The seed to what later became H. Harksen Productions, with official ISBN numbers etc., was laid. Thanks to Derrick Hussey, a person I have yet to meet in person, but who I got to know via the Internet and the EOD. Along with many other fine individuals from all around the world.

Some of the people in the EOD have even been so kind as to help me with my first, feeble attempts at publishing. W. H. Pugmire and Leigh Blackmore are two obvious writers to mention here–they both kindly gave me some great stories for Vol. 1, Eldritch Horrors: Dark Tales. And John D. Haefele has decided to join company with me with a couple of his groundbreaking, scholarly projects on August Derleth: August Derleth Redux: The Weird Tale 1930-1971 and the forthcoming A Look Behind the Derleth Mythos (early 2011). (Read more on

Thinking of things like this, I feel lucky and, well, almost blessed. (I say “almost,” since I do not believe in a Godly being.) It is humbling and very rewarding. And something that helps me through the dark nights of winters & gloomy thoughts, whenever they threaten to take over everything in my life.

I owe a lot–a lot!–to amateurdom.

I have a suspicion that is quite common when it comes to the weird fiction milieu.

I like that.

6 thoughts on “Amateurdom & Me

  1. Very inspiring, Henrik, and all so very true.

    Some of my dearest friends only exist to me in cyberspace, connected by the written word – which to me, is even more intimate than a phone conversation, and often a face to face meeting.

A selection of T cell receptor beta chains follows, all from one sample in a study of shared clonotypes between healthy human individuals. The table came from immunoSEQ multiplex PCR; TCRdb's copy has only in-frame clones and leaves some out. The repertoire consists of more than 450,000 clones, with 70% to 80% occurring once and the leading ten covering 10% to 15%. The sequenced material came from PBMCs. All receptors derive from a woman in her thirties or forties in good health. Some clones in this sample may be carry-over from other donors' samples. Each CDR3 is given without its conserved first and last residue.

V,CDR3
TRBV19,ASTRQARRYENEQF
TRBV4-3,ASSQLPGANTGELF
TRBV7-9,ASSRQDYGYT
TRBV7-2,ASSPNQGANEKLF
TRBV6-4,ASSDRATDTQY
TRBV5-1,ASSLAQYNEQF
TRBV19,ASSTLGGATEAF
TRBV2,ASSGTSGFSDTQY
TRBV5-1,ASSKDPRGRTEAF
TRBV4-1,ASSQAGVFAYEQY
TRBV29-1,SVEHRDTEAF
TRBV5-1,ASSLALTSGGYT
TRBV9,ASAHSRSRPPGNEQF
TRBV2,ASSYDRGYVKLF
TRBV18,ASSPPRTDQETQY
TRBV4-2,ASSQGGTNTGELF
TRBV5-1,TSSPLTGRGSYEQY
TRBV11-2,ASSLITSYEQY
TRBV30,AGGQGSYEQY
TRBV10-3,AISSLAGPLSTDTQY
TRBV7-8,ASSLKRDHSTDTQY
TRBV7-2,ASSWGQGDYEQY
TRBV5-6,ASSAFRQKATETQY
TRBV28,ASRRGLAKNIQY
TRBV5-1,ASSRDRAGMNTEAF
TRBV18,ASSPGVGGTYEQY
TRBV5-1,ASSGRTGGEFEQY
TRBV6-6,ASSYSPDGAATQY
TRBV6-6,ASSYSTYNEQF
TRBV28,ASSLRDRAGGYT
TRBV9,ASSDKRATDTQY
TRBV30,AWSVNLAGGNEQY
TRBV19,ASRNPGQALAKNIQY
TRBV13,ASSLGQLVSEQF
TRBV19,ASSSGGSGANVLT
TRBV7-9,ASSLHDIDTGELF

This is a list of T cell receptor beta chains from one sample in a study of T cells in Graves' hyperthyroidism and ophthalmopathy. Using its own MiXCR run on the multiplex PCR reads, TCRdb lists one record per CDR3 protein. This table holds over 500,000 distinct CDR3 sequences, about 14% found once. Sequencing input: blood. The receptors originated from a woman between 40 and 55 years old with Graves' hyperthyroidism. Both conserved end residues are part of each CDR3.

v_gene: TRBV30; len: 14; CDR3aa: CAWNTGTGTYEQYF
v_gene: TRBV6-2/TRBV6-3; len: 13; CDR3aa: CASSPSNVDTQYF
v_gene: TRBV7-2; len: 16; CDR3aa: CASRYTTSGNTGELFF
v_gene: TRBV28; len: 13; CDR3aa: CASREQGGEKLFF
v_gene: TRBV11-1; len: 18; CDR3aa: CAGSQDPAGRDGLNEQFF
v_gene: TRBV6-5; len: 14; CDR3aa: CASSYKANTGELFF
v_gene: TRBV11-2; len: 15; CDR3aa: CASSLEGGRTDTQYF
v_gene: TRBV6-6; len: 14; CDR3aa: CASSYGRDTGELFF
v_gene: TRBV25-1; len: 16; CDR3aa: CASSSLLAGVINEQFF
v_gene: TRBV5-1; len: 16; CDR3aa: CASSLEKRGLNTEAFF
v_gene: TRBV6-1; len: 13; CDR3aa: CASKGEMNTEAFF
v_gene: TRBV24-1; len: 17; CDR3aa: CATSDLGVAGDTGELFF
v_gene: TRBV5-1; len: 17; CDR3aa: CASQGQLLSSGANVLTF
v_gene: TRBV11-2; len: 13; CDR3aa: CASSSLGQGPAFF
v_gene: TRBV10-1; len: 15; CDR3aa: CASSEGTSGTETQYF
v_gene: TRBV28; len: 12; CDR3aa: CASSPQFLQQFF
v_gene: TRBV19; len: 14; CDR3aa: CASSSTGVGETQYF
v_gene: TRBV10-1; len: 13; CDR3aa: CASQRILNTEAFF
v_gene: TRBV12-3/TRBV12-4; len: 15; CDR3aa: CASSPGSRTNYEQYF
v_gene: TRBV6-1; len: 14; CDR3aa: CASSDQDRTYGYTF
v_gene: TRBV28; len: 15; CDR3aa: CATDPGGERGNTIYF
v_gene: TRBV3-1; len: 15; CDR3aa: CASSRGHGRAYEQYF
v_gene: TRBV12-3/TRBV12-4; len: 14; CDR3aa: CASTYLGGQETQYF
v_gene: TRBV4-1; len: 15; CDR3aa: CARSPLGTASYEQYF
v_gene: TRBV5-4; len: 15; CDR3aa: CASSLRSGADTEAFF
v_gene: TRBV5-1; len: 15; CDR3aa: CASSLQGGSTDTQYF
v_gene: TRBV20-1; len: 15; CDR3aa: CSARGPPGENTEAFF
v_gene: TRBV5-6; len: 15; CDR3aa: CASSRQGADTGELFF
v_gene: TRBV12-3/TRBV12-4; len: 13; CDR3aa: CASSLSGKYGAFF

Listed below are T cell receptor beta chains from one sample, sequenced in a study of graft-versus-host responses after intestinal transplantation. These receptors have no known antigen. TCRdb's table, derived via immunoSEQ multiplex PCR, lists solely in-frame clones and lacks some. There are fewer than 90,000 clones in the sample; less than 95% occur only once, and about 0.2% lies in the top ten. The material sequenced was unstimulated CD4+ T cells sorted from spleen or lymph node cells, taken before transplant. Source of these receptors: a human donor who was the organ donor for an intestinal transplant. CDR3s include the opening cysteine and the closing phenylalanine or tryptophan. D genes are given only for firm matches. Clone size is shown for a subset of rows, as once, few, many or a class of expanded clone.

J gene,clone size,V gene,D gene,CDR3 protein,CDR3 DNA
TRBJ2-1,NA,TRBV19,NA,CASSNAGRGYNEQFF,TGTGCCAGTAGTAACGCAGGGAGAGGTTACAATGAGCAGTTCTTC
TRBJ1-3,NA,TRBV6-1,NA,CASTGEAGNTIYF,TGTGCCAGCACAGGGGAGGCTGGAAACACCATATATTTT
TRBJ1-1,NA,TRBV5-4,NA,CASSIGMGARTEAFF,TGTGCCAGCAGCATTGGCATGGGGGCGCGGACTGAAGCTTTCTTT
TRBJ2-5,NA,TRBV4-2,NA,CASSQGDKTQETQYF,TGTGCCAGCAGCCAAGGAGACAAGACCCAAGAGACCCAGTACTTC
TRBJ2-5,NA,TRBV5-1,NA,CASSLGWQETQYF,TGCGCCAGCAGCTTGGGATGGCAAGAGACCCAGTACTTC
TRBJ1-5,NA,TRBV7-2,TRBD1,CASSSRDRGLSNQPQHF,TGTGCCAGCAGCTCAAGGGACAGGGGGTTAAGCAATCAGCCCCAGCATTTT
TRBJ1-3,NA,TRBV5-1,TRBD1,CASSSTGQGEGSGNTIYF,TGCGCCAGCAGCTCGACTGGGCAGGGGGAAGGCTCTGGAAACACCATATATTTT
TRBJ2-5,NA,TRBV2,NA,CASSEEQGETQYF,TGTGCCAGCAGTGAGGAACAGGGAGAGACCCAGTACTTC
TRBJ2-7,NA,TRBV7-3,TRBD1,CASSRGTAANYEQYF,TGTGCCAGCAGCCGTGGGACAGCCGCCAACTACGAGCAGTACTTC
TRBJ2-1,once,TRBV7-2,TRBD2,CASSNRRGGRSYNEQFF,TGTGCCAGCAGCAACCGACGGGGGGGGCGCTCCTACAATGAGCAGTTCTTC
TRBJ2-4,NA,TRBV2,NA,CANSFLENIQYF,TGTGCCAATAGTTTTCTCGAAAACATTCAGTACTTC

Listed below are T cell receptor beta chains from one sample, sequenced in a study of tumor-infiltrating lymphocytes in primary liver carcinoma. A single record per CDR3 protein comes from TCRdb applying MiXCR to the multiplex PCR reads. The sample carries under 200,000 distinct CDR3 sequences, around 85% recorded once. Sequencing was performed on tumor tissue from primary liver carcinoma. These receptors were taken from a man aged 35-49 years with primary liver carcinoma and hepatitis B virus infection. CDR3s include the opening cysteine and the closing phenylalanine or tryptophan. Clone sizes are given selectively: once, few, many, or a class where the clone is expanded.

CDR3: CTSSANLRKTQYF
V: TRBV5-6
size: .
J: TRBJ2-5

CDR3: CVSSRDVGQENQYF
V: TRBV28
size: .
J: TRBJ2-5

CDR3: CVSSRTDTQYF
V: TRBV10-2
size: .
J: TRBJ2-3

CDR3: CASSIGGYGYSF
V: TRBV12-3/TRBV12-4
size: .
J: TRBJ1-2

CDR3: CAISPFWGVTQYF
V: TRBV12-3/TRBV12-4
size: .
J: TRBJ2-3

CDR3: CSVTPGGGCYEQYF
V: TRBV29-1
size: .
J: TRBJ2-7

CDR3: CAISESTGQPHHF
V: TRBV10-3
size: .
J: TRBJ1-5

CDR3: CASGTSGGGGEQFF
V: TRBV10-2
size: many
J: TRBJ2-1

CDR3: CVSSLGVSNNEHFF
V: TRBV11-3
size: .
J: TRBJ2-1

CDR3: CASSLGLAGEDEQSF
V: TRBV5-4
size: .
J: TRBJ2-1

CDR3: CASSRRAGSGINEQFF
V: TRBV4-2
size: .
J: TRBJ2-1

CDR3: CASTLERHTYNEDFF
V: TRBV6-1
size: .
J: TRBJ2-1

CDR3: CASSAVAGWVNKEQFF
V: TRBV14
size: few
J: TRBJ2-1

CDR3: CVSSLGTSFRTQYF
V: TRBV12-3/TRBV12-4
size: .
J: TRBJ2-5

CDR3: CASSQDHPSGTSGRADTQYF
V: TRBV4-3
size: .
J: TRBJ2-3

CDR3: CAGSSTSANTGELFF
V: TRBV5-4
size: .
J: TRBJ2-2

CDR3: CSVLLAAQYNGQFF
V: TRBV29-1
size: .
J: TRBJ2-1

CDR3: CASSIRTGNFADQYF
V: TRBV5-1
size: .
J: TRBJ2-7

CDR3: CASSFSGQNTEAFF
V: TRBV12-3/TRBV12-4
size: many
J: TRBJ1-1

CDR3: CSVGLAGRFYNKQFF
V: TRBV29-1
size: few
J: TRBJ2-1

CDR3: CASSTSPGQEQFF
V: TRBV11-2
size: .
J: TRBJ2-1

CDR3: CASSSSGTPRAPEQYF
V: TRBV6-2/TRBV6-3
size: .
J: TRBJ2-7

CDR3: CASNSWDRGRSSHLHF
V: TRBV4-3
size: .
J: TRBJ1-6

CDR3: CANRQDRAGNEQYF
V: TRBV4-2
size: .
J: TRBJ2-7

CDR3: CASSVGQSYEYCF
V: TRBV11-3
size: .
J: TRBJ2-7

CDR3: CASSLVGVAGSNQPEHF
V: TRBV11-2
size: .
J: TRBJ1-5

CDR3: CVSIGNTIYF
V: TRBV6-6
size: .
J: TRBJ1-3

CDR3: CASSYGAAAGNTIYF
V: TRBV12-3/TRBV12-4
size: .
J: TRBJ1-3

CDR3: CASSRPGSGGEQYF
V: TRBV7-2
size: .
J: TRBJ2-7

Congrats on having the courage and conviction to add another small press imprint on the dark, roiling landscape. We need all the outlets we can get for extraordinary literary voices – new and veteran – to drown out the clamor of the over-washed, mainstream masses.

    Most of all, for a bunch of people devoted to the twisted, weird, and horrifying, everyone seems to treat everyone else like a member of one extended, functional, extremely happy/supportive family. How rare is THAT these days?

  2. Thanks for your comment, Ted, and your support of my endeavors. Yes, you’re right–that is quite rare nowadays. That’s my experience too, sadly.

    At least it DOES happen! In an ever-changing, fast changing world we must also be grateful what does happen, and not just bemoan the losses, the estrangement etc. (something I tend to do myself sometimes, I must admit).

    I suppose that these days it is in the sub-cultures that something resembling family ties (that is, a closeness not found elsewhere) exist, more than everywhere else. Perhaps. I don’t see that as a problem as such, to be honest.

    • We cannot choose our family, but thank All That Is Above that we can choose our friends.

      And all the good stuff in life can be found in the alleyway just off the main street, in the tiny shoppe just around the corner from the superstore, in the forgotten theatre blocks away from the megaplex.

      The Sub-Cultures take the chances and breed the new, while the Common Cultures just want to keep moving with the status quo. And all those who have this shared interest eventually end up in the same room together, either in the world of air, or in the limitless stew of cyber goo…

      Happy New Year, Harksen! The stars are finding their alignment…

  3. Not for the first time, I wish I had the same passion for anything Lovecraft – the EOD still stands for me as an amazing group of … *couch* nerds *cough* who support each other and have created a very special bond between it’s member by this shared interest. I’d love to be a part of such a group but alas, I guess my literary interests are a bit too mainstream for it to inspire the creation of such a rather small, but very dedicated group.